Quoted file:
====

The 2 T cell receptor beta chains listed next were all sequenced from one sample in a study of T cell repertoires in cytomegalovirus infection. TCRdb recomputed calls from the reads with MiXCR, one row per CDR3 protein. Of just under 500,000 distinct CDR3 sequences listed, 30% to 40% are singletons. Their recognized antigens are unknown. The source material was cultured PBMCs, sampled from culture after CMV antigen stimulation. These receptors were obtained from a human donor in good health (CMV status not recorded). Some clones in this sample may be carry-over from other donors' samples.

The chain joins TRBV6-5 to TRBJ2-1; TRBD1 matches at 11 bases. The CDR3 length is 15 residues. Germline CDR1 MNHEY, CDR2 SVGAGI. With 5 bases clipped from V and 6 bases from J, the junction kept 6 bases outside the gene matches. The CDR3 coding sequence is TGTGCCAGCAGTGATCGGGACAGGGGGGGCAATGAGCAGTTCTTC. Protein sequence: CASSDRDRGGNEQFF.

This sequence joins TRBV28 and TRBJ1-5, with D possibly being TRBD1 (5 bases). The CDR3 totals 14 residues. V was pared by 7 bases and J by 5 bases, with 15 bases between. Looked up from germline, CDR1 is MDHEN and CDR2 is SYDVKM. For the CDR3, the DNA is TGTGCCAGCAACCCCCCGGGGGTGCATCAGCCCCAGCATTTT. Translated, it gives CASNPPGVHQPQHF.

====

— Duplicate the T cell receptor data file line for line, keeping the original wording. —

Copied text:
The 2 T cell receptor beta chains listed next were all sequenced from one sample in a study of T cell repertoires in cytomegalovirus infection. TCRdb recomputed calls from the reads with MiXCR, one row per CDR3 protein. Of just under 500,000 distinct CDR3 sequences listed, 30% to 40% are singletons. Their recognized antigens are unknown. The source material was cultured PBMCs, sampled from culture after CMV antigen stimulation. These receptors were obtained from a human donor in good health (CMV status not recorded). Some clones in this sample may be carry-over from other donors' samples.

The chain joins TRBV6-5 to TRBJ2-1; TRBD1 matches at 11 bases. The CDR3 length is 15 residues. Germline CDR1 MNHEY, CDR2 SVGAGI. With 5 bases clipped from V and 6 bases from J, the junction kept 6 bases outside the gene matches. The CDR3 coding sequence is TGTGCCAGCAGTGATCGGGACAGGGGGGGCAATGAGCAGTTCTTC. Protein sequence: CASSDRDRGGNEQFF.

This sequence joins TRBV28 and TRBJ1-5, with D possibly being TRBD1 (5 bases). The CDR3 totals 14 residues. V was pared by 7 bases and J by 5 bases, with 15 bases between. Looked up from germline, CDR1 is MDHEN and CDR2 is SYDVKM. For the CDR3, the DNA is TGTGCCAGCAACCCCCCGGGGGTGCATCAGCCCCAGCATTTT. Translated, it gives CASNPPGVHQPQHF.